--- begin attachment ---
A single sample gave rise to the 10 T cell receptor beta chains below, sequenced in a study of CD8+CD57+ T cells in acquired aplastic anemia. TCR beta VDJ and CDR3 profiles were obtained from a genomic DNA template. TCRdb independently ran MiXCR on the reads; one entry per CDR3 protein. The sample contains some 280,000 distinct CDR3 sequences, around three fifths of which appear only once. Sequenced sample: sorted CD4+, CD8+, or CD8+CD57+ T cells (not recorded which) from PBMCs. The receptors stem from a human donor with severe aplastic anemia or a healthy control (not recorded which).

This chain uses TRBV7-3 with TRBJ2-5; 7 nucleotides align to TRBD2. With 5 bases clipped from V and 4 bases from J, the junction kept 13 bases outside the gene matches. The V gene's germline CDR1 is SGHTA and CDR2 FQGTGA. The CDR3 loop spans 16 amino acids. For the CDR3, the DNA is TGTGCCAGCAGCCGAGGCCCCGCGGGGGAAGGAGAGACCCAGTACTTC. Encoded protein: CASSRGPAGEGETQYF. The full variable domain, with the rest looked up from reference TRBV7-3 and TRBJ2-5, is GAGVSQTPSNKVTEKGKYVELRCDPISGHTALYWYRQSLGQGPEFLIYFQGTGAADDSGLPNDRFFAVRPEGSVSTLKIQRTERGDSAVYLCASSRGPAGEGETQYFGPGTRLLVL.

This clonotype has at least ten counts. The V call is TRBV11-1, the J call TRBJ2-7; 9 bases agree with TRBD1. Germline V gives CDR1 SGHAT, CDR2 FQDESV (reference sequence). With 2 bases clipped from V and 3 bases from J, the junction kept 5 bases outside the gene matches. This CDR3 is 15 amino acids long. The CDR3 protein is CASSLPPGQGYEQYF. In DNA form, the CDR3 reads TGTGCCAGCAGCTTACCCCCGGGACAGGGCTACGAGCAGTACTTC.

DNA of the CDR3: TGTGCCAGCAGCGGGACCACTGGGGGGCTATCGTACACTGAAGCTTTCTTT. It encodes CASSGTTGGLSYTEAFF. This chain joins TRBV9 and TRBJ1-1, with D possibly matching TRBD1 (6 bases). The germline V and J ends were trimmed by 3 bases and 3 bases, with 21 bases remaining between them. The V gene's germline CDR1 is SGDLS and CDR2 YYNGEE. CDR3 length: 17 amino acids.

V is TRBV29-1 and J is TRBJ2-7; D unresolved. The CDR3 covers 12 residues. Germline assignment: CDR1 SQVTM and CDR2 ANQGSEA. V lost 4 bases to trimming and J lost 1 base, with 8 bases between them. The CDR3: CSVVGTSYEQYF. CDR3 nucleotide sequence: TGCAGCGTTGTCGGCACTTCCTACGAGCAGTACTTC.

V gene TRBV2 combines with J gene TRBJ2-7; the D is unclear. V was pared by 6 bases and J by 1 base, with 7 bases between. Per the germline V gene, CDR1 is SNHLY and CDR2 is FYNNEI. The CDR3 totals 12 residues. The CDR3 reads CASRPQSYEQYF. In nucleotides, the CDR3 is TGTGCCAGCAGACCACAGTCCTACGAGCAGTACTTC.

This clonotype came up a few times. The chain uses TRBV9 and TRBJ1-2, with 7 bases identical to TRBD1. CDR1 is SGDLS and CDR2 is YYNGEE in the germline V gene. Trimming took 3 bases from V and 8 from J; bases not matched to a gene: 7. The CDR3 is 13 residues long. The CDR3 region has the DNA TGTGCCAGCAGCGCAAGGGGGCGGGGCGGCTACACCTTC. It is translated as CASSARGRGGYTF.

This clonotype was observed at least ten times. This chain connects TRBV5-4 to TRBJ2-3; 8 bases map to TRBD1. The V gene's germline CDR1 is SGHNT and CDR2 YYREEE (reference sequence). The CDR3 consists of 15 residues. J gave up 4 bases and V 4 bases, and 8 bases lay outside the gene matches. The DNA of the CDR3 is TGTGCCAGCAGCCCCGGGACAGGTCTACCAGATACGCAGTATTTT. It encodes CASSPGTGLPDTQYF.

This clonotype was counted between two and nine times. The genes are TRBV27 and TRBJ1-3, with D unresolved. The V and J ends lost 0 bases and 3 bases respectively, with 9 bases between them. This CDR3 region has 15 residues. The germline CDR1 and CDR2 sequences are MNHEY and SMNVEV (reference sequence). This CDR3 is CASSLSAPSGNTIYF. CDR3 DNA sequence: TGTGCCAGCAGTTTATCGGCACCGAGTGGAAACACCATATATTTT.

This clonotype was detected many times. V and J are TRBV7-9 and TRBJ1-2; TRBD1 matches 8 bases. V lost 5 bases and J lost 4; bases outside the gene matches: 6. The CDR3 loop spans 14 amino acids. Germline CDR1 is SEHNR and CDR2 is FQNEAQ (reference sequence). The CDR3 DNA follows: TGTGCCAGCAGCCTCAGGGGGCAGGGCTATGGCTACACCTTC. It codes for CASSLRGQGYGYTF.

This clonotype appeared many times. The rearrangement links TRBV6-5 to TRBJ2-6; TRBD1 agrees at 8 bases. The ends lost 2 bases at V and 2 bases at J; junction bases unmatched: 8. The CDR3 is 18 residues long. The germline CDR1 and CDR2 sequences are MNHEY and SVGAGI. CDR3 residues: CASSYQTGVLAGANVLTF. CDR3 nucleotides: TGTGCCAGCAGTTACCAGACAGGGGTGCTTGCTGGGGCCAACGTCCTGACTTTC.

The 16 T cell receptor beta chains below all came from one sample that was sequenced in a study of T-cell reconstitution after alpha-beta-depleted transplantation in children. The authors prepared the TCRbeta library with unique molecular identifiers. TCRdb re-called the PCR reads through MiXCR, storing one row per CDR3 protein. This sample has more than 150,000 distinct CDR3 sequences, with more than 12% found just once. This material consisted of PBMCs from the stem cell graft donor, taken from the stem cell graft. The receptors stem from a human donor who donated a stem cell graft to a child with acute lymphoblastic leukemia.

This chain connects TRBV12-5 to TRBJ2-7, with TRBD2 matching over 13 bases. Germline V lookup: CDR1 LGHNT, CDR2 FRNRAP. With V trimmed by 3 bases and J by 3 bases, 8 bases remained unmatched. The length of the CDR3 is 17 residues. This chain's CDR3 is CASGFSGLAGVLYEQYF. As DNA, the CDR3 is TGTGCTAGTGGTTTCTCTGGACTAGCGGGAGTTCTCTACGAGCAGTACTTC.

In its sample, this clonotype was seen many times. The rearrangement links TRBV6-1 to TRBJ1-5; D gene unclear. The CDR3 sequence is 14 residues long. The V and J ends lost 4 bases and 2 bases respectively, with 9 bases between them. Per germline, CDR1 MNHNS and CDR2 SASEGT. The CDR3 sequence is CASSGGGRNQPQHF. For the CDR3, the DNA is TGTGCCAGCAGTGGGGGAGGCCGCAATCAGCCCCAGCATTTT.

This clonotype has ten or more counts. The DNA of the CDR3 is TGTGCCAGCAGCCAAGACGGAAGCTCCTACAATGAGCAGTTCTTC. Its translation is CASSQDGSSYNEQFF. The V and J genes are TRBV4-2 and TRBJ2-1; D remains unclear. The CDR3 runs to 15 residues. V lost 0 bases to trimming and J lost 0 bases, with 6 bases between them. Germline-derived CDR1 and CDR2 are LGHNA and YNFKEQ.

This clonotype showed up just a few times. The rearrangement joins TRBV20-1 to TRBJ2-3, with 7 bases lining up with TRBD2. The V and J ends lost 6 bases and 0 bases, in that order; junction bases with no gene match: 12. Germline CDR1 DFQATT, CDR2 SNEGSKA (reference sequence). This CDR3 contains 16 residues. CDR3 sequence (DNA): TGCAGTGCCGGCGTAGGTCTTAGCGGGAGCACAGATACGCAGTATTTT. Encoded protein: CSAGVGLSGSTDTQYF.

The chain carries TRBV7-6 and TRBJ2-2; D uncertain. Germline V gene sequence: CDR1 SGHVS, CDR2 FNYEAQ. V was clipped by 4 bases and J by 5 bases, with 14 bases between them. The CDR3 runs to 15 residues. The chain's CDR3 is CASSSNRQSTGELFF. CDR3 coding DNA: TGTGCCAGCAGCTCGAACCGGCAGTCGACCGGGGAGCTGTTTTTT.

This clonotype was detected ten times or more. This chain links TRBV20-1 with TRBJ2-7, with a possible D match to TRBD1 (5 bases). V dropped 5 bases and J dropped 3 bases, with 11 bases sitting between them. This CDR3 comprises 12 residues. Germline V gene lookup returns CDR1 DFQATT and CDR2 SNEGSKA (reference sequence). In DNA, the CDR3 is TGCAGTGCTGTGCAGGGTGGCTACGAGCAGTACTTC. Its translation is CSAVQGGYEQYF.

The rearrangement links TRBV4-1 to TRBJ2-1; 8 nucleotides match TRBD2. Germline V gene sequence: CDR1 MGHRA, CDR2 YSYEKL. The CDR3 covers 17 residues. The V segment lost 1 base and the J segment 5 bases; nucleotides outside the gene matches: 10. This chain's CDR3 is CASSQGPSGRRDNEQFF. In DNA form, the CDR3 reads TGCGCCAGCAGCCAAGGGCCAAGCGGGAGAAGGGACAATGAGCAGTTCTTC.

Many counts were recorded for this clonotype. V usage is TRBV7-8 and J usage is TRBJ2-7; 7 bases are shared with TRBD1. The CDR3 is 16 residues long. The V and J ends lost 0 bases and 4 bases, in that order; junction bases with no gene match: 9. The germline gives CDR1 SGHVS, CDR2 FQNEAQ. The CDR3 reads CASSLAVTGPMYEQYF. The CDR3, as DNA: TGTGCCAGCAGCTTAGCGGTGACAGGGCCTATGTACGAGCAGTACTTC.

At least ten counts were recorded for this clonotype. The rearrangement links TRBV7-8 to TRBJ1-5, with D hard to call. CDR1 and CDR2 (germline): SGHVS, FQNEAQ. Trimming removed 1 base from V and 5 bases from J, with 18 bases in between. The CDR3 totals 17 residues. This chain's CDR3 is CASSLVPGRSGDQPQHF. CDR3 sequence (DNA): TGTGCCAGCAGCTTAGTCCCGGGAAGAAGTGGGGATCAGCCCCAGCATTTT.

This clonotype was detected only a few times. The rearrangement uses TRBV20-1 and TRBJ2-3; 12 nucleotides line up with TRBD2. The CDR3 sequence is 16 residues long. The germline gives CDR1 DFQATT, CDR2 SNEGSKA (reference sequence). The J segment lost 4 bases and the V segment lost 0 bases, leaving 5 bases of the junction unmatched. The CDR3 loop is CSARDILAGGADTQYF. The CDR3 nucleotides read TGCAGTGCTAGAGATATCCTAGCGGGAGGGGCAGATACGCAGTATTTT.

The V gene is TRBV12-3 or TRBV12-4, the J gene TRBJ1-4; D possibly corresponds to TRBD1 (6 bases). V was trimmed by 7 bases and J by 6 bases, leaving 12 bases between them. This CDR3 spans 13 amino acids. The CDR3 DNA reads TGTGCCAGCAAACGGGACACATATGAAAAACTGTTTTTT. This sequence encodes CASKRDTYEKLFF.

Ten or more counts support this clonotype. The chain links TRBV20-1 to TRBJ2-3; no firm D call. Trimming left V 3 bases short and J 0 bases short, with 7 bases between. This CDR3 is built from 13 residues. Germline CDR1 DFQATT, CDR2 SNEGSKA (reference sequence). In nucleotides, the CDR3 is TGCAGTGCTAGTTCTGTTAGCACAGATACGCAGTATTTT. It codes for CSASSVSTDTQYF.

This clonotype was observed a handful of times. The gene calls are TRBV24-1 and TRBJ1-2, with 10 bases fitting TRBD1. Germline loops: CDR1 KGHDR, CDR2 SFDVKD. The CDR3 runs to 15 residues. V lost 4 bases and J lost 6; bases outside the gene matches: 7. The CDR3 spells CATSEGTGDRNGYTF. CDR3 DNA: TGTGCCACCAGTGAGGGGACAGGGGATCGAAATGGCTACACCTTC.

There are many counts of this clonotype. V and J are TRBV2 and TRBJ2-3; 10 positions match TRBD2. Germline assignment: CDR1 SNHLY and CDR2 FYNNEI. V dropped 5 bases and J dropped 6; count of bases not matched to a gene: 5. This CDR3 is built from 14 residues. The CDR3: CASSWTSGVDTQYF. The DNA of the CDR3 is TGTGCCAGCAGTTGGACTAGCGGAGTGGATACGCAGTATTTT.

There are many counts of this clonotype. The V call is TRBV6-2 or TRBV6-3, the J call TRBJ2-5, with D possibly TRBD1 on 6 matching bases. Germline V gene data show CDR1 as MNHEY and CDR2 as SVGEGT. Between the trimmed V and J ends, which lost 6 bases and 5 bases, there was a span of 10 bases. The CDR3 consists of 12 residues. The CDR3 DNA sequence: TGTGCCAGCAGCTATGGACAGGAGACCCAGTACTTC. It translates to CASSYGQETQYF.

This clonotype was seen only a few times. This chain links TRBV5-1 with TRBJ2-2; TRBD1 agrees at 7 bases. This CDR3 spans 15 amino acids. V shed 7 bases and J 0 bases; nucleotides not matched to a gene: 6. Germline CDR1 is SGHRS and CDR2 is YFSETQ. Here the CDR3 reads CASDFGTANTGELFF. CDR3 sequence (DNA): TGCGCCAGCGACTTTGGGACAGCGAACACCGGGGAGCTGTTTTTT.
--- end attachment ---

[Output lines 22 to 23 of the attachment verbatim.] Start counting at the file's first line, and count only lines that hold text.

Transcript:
This clonotype was detected only a few times. The rearrangement uses TRBV20-1 and TRBJ2-3; 12 nucleotides line up with TRBD2. The CDR3 sequence is 16 residues long. The germline gives CDR1 DFQATT, CDR2 SNEGSKA (reference sequence). The J segment lost 4 bases and the V segment lost 0 bases, leaving 5 bases of the junction unmatched. The CDR3 loop is CSARDILAGGADTQYF. The CDR3 nucleotides read TGCAGTGCTAGAGATATCCTAGCGGGAGGGGCAGATACGCAGTATTTT.

The V gene is TRBV12-3 or TRBV12-4, the J gene TRBJ1-4; D possibly corresponds to TRBD1 (6 bases). V was trimmed by 7 bases and J by 6 bases, leaving 12 bases between them. This CDR3 spans 13 amino acids. The CDR3 DNA reads TGTGCCAGCAAACGGGACACATATGAAAAACTGTTTTTT. This sequence encodes CASKRDTYEKLFF.